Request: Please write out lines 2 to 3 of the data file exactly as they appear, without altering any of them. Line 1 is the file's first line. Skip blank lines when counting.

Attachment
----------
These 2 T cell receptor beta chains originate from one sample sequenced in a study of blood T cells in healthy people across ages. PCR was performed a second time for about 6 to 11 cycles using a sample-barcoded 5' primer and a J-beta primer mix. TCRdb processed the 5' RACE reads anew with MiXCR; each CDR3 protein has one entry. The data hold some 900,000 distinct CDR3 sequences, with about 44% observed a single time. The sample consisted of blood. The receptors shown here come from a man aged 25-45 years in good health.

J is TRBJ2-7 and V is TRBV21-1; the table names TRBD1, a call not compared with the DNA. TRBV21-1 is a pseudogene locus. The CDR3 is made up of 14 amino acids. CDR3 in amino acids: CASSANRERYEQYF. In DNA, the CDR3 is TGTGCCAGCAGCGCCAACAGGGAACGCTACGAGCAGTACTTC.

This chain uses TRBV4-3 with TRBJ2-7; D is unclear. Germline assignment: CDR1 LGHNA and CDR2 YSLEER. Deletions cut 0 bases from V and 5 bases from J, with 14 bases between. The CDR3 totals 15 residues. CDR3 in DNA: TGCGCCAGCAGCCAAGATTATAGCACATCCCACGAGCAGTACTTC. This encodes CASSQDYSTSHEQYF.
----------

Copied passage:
J is TRBJ2-7 and V is TRBV21-1; the table names TRBD1, a call not compared with the DNA. TRBV21-1 is a pseudogene locus. The CDR3 is made up of 14 amino acids. CDR3 in amino acids: CASSANRERYEQYF. In DNA, the CDR3 is TGTGCCAGCAGCGCCAACAGGGAACGCTACGAGCAGTACTTC.

This chain uses TRBV4-3 with TRBJ2-7; D is unclear. Germline assignment: CDR1 LGHNA and CDR2 YSLEER. Deletions cut 0 bases from V and 5 bases from J, with 14 bases between. The CDR3 totals 15 residues. CDR3 in DNA: TGCGCCAGCAGCCAAGATTATAGCACATCCCACGAGCAGTACTTC. This encodes CASSQDYSTSHEQYF.